Arriving at the peak of the “American New Wave” period, “Chinatown” marked the creative zenith for many of those involved in the production, and in particular Robert Towne, who went on to win multiple awards for his screenplay, still considered by most to be the finest of its kind ever written. Towne’s was the sole Oscar-winner (out of 11 nominations) in a year dominated by “The Godfather Part II.”
Towne and Polanski Take Their TimePropelled by a haunting and spare jazz score by Jerry Goldsmith, Towne and director Roman Polanski slowly unspool a story that initially appears unnecessarily complicated but in retrospect is the exact opposite. There are no red herring fake suspects, no ah-ha or gotcha plot reveals, and a total absence of lazy narrative sleight-of-hand. Towne’s dispensing of clues is slow, steady and without any type of “above it all” smugness. His almost painfully simple story succeeds because of superior plot and character development and Polanski’s deliberate pacing. Never once do things move along too slow or too fast.
A specialist at divorce work, Gittes is approached by a woman (Diane Ladd) identifying herself as Evelyn Mulwray, the wife of a prominent city employee. She thinks he’s cheating on her and has no qualms with the possible expensive price tag involved with such an investigation. Gittes and his two assistants quickly solve the case by catching Hollis Mulwray (Darrell Zwirling) in the company of a younger mystery woman and the reveal makes front page news. The only problem: Gittes was hired by an actress pretending to be Mrs. Mulwray and the genuine article (Dunaway) retaliates by initiating a lawsuit against him.
A woman with multiple walk-in size closets of skeletons, Evelyn soon drops the suit while handsomely compensating Gittes for his troubles, but that’s not good enough for him. He was duped and in his line of work—however salacious and tawdry it might be—credibility means everything and he’s dead set on clearing his name. He wants to find out who set him (and, by proxy, Evelyn) up.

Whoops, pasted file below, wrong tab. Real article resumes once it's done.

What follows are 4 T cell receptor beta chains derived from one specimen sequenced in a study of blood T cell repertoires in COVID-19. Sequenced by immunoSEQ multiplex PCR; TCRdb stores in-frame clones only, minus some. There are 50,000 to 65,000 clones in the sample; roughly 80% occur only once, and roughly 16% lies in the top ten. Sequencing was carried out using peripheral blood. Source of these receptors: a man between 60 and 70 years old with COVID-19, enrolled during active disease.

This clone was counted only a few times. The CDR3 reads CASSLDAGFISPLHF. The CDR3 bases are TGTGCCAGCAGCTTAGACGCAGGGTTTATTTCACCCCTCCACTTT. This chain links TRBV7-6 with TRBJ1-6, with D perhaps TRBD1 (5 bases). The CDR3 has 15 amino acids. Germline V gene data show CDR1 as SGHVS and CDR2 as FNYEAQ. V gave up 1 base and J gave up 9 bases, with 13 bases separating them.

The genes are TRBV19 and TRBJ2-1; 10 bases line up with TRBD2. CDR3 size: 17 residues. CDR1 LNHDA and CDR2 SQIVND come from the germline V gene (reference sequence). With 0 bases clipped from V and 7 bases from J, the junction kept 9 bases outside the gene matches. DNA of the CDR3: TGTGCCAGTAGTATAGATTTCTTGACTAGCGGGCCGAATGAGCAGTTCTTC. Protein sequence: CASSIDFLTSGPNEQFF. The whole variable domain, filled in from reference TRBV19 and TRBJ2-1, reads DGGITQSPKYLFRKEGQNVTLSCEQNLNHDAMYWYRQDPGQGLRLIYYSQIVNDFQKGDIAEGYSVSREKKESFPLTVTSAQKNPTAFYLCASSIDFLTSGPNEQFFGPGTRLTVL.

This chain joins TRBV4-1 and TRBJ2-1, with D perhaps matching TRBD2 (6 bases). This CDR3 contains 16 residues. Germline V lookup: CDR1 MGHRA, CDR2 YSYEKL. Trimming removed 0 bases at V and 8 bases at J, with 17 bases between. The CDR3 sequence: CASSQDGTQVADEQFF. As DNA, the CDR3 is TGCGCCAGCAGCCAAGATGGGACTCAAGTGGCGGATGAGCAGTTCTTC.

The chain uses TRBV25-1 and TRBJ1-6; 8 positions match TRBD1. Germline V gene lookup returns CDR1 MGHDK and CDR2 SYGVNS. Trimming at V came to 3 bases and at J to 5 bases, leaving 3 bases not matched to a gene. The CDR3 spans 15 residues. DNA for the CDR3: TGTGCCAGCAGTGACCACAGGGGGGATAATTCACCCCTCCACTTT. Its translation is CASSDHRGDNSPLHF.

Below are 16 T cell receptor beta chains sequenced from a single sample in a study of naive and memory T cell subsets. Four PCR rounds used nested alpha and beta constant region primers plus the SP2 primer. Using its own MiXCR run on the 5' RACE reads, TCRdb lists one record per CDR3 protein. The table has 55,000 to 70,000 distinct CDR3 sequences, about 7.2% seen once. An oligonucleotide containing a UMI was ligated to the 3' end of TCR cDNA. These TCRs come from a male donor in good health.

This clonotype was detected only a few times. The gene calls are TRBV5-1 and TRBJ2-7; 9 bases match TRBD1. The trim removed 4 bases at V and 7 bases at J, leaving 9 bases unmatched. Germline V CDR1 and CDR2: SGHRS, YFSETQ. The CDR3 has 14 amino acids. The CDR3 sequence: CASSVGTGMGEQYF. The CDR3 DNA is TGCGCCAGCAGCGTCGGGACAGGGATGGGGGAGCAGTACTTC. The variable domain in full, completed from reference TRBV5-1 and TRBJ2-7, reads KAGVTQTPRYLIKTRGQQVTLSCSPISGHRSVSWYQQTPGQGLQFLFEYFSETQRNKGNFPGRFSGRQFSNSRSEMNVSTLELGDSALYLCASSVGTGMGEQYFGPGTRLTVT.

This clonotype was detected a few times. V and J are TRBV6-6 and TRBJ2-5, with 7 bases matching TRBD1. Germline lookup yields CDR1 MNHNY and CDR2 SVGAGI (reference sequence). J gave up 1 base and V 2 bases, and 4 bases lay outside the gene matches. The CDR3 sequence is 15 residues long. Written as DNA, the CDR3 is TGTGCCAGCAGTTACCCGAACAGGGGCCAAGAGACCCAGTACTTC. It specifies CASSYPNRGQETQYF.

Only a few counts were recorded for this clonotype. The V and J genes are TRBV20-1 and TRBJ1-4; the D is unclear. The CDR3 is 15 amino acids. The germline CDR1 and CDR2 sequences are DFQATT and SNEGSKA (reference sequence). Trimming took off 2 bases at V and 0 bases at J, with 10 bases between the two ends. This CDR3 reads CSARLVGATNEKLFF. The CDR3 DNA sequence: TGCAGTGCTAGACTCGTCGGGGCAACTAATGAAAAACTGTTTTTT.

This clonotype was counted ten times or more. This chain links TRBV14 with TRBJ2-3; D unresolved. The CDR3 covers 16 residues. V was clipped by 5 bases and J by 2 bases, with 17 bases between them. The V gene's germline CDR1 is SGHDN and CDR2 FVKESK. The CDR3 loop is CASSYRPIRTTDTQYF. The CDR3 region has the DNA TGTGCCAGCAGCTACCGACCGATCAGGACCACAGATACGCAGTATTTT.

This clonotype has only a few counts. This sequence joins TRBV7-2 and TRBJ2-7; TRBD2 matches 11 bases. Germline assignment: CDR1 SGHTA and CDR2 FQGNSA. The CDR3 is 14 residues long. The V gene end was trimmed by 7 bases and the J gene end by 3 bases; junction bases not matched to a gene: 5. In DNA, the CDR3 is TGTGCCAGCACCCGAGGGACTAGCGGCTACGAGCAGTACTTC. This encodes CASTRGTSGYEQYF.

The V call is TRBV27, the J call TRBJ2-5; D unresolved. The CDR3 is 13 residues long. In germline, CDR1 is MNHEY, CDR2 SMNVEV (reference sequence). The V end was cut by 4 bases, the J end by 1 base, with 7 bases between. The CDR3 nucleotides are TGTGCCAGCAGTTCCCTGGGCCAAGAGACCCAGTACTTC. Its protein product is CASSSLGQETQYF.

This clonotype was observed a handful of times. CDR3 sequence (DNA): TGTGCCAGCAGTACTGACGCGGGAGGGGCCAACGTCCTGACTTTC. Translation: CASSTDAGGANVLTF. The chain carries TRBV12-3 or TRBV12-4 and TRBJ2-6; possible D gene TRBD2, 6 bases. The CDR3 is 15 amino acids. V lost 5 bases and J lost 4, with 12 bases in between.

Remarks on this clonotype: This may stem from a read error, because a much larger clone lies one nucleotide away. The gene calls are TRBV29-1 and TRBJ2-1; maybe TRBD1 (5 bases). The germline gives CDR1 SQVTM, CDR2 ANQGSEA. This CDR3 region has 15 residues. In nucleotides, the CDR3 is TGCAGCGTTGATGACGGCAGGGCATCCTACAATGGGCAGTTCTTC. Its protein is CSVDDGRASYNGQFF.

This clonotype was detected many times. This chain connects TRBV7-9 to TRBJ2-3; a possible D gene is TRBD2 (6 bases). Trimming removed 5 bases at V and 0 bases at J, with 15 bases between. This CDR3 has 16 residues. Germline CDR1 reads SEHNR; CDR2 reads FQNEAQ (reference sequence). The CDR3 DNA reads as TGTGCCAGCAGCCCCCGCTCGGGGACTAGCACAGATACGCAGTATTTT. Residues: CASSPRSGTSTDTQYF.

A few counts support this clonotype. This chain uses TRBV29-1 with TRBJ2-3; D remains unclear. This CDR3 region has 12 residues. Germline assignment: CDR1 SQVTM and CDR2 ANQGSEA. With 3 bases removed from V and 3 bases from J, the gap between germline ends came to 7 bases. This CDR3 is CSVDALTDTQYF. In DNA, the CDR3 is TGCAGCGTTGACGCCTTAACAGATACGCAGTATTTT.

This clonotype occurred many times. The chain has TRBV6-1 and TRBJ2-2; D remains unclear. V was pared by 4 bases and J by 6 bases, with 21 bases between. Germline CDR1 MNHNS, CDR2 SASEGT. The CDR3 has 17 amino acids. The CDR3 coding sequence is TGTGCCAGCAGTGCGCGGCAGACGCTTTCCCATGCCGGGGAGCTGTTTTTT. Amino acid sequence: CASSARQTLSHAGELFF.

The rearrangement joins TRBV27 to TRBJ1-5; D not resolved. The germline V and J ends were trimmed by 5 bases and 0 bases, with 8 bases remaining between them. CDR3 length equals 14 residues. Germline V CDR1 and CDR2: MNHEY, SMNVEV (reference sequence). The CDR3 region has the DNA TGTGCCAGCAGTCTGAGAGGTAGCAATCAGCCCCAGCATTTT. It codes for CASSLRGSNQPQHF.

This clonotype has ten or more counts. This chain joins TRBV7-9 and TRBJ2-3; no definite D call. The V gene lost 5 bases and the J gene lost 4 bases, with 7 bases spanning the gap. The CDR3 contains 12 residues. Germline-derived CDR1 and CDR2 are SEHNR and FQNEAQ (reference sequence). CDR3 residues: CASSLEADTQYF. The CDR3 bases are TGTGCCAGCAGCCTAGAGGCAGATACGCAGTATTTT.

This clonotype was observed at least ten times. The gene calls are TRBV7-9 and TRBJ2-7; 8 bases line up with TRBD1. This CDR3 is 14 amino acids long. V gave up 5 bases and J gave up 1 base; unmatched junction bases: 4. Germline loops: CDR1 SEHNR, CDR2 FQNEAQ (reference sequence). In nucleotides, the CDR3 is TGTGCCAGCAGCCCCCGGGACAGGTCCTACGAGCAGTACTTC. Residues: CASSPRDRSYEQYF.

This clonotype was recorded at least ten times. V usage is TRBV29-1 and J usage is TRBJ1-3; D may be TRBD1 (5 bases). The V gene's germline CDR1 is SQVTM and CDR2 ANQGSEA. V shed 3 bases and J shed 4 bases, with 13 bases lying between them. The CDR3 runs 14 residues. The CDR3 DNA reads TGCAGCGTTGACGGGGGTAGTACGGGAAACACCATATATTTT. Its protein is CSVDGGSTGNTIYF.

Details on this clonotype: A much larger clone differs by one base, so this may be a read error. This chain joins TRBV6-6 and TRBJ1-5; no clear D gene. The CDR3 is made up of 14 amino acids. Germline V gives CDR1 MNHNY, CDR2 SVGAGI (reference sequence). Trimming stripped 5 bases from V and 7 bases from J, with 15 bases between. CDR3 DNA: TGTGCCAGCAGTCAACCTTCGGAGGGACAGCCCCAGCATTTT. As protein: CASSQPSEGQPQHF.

The death of a principal character soon follows which sends the narrative in an unexpected, but highly welcomed different direction. Gittes takes it upon himself to ferret out the culprit but in doing so begins battling city hall, the police department, and Hollis’s former business partner Noah Cross (John Huston).
Nicholson Versus HustonA mid-film interaction between Giddes and Cross provided the film with its arguable high-water mark. At the time the movie was shooting, Nicholson had recently entered an off-screen romantic relationship with Huston’s daughter Anjelica, which remained off-and-on for 17 years. Throughout this mostly uninterrupted sequence, Cross accuses Gittes off taking advantage of his “daughter” and the “art-imitates-life-imitates-art” parable proved to be inescapable.
A double Oscar-winner as the screenwriter and director for “The Treasure of the Sierra Madre,” Huston regularly appeared in cameo roles in his and other director’s films, yet none came close to matching the impact of his role in “Chinatown.” A thoroughly despicable person on every level, Huston’s Cross is the devil incarnate. The nightmare of not one but two female characters, Cross is one of the most evil antagonists in the history of the film medium.
The Aftermath and the FutureA full 16 years after “Chinatown,” Towne and Nicholson teamed up for a sequel, “The Two Jakes,” and despite lots of industry gossip claiming it was a complicated and troubled production, the finished product showed no signs of disarray and proved to be more than a worthy follow-up. At various points along the way, Towne was also going to direct but eventually bowed out leaving Nicholson with the reins.
Towne had envisioned “Chinatown” as a trilogy. The first installment was about water in the late '30s, the second concerning oil in the post-war ’40s and the last about real estate, set in the second half of the '60s. The final feature was going to be titled “Gittes vs. Gittes.” Who knows how it might have ever played out, but I for one will be the first person in line for a ticket to see it if and when it ever gets made.